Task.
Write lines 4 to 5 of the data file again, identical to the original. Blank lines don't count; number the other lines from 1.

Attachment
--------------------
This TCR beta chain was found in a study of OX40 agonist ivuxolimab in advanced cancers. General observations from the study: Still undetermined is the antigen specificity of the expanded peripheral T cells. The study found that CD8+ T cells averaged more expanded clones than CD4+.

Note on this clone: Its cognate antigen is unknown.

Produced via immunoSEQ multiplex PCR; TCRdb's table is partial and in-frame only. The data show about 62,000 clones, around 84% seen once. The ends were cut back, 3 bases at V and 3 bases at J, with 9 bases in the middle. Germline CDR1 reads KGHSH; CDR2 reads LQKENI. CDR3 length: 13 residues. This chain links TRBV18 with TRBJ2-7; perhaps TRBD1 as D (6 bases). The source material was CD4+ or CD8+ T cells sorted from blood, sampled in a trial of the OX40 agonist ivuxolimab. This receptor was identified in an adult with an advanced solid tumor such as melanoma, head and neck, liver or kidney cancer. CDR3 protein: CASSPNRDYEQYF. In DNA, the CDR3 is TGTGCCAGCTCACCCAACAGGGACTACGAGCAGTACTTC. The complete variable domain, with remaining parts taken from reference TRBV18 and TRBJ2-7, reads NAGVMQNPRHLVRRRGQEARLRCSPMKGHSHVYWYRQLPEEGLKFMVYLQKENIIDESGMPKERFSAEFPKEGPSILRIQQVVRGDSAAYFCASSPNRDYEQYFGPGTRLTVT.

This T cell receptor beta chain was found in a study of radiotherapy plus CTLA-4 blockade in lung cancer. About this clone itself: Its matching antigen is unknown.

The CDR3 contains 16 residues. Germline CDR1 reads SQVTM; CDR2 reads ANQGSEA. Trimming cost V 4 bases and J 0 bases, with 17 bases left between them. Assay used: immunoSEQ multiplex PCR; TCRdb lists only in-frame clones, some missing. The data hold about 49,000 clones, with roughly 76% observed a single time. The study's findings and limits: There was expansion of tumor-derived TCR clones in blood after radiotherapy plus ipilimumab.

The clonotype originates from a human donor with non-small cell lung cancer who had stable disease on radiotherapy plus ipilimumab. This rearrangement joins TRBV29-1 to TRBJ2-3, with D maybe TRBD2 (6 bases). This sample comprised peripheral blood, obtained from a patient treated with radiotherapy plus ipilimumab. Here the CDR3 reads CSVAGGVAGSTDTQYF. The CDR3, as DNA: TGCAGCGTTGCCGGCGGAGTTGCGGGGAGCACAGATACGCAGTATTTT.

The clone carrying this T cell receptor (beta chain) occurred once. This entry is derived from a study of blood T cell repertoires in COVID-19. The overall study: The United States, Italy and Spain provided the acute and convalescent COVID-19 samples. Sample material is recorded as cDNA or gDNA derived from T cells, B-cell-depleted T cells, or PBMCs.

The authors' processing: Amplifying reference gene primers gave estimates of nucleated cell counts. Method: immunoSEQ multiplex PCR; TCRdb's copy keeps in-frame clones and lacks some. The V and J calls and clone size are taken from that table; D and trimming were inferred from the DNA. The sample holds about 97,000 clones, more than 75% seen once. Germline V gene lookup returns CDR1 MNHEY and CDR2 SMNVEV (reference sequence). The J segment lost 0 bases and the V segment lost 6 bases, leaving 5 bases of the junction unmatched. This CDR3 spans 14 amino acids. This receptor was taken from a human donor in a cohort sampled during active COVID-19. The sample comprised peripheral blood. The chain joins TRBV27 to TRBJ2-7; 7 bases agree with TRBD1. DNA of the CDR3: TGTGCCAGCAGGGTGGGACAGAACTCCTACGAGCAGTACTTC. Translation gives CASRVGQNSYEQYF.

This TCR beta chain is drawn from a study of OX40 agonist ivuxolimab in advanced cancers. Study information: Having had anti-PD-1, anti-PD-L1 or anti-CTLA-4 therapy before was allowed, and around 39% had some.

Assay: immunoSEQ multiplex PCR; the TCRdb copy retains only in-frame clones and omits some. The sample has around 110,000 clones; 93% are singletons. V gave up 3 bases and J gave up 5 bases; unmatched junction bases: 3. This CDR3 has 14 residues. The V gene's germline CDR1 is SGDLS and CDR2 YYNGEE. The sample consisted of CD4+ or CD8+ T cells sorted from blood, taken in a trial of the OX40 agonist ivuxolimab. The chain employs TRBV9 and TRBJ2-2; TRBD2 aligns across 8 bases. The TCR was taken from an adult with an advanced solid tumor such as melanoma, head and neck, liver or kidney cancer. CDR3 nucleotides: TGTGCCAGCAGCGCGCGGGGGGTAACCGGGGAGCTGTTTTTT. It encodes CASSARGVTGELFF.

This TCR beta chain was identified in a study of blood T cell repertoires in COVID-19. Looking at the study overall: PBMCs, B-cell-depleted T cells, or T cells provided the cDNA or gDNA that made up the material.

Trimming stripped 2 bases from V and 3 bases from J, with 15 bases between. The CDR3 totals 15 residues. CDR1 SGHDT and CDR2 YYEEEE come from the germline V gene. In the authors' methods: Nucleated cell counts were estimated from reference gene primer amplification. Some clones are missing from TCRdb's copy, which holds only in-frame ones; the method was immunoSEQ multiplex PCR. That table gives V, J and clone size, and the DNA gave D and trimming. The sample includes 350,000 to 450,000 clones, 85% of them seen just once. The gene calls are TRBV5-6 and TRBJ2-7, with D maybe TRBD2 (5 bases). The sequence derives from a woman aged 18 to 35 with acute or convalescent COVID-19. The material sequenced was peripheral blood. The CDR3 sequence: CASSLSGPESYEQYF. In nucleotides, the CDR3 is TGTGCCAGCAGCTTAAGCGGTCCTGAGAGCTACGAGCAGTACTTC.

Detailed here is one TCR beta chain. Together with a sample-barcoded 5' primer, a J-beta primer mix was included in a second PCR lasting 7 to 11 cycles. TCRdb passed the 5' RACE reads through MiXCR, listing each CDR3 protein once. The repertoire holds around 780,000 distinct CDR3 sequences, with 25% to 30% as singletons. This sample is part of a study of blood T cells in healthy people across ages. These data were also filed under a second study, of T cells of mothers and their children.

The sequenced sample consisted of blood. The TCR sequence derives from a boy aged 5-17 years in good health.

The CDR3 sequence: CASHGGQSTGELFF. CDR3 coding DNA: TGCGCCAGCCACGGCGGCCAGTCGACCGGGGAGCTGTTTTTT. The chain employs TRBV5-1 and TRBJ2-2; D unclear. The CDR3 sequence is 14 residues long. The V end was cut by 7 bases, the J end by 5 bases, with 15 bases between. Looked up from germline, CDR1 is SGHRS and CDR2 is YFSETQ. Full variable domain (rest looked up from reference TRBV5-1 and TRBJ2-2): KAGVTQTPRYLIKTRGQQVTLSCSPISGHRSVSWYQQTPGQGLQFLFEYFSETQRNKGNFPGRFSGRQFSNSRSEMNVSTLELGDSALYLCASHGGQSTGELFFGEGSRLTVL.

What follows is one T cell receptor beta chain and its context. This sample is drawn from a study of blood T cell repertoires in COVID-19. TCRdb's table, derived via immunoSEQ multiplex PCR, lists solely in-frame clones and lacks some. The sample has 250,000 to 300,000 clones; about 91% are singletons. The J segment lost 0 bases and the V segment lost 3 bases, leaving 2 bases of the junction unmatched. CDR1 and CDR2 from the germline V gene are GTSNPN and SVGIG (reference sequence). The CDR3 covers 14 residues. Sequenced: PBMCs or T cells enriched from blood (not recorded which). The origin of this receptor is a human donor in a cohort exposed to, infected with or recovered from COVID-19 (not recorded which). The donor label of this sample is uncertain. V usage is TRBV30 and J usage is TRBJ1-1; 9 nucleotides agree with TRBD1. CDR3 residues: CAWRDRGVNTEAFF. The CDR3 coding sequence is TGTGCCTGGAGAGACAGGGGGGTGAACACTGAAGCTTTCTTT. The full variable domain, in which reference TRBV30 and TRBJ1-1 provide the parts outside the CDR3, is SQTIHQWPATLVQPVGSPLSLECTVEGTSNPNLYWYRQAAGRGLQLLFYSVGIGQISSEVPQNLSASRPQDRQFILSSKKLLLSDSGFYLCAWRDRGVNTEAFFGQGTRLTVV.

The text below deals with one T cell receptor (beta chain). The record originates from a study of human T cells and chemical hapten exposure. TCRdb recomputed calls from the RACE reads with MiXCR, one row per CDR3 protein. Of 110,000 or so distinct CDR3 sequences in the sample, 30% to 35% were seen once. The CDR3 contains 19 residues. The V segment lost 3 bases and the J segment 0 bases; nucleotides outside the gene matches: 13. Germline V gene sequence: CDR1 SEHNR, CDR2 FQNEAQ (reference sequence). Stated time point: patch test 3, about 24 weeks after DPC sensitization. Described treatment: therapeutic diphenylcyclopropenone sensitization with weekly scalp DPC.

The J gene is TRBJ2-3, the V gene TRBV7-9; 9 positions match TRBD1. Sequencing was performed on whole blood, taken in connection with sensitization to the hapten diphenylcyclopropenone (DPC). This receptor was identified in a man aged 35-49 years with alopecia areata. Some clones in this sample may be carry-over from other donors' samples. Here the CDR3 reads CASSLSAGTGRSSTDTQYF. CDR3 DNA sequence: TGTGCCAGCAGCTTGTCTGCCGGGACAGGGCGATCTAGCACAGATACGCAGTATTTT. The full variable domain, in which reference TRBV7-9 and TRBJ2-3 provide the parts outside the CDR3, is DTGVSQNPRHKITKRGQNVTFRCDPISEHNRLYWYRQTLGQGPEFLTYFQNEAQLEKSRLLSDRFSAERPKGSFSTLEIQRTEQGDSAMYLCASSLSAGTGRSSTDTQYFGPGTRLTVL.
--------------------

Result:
This T cell receptor beta chain was found in a study of radiotherapy plus CTLA-4 blockade in lung cancer. About this clone itself: Its matching antigen is unknown.

The CDR3 contains 16 residues. Germline CDR1 reads SQVTM; CDR2 reads ANQGSEA. Trimming cost V 4 bases and J 0 bases, with 17 bases left between them. Assay used: immunoSEQ multiplex PCR; TCRdb lists only in-frame clones, some missing. The data hold about 49,000 clones, with roughly 76% observed a single time. The study's findings and limits: There was expansion of tumor-derived TCR clones in blood after radiotherapy plus ipilimumab.